Help a Canadian find a new breadmaker
October 12, 2009 9:36 AM   Subscribe

What's the best breadmaker available in Canada?

My breadmaker of three years recently broke down and needs replacement. The bread it made was usually very dry and overly crusty and I'd like something a bit better. I've done some research and found that many of the better models aren't available in Canada.
posted by Proginoskes to Home & Garden (6 answers total)
I have an older version of this Black and Decker breadmaker. No dryness problems, and the crust settings moderate the outer hardness somewhat. Having said that, I've used several different breadmakers and haven't found one yet that can do crusts as soft as bakery bread.
posted by Hardcore Poser at 9:44 AM on October 12, 2009

I have the Zojirushi BBCC-X20, or at least another model from the same manufacturer that looks exactly the same. It is very good. It does appear to be available in Canada.
posted by caddis at 10:28 AM on October 12, 2009 [1 favorite]

Best answer: Short answer: this one by Black and Decker. I could find it only at Canadian Tire.

I make 6-8 loaves a week in my breadmaker and have done so for years. I've had about 6 different machines. I loved my old Black and Decker, went through about a dozen kneading paddles and three bread pans before I decided that it wasn't worth buying those replacement parts. I bought a new Cuisinart because of the name and it was junk; the paddle kept popping off the spindle. I did some research and found that many people had the same problems. Also found that the paddles frequently pop off double paddle bread machines, irrespective of maker.

I've been using the one I linked to at least 5 times a week for the past 6 months and still like it. It's noisier than many models, but only during the actual kneading process of course, which is only about 20 minutes. I've made bread dough, pizza dough, and banana loaf (the quick bread/cakey type) very successfully, in addition to our "daily bread".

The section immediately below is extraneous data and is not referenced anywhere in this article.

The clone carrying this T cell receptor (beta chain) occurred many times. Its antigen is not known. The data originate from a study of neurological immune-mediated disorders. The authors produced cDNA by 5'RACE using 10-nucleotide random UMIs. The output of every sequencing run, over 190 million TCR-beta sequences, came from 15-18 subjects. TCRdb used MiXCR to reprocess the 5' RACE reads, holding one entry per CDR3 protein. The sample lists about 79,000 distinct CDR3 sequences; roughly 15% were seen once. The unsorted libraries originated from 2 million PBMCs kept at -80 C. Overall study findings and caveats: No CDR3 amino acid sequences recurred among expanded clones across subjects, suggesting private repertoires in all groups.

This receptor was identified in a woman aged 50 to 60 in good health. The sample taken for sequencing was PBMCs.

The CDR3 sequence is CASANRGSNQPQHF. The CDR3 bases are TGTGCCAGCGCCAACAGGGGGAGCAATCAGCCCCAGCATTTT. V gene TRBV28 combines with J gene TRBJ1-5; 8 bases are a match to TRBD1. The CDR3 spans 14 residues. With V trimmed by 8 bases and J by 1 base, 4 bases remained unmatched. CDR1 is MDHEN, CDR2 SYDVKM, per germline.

By the way, it's also hard to find bread machine recipes that work well in Canada as most of them are from the USA and their flour is quite different from ours. This book is my favourite and I've never had anything not be successful from it.

And oh yes, MeMail me if you want my own regular bread recipe. I make it almost daily in Calgary, but my stepmum uses it successfully in Halifax, too.
posted by angiep at 11:16 AM on October 12, 2009

I hope this isn't a derail, but making bread is a relaxing and simple thing to do on your own; this book is a really clear and coherent introduction. If you remove the breadmaker from the occasion, you'll be able to really experiment with other factors (oven temperature/moisture, e.g.) that will allow you to get the sorts of textures you're looking for.
posted by cmyr at 3:17 PM on October 12, 2009

Home now, yes that is the Zojirushi I have. It really is a great machine. It does make a full size loaf, not one of the mini vertical ones. That is a plus or a negative depending upon your needs. The full sized ones also look like a regular loaf of bread. It's sourdough starter cycle works well, which for me is a plus as I never seem to be able to attend to a starter for very long and then I need a new one. It works well even with some of the low carb Cornell bread variants I make.

Even when you make bread as cmyr suggests, the machine makes the kneading and rising a snap. Good ones like the Zojirushi have easy programming to have it do things your way.
posted by caddis at 6:31 PM on October 12, 2009

I second the Zoji. Built like a tank. Excellent product.
posted by five fresh fish at 12:40 PM on November 2, 2009

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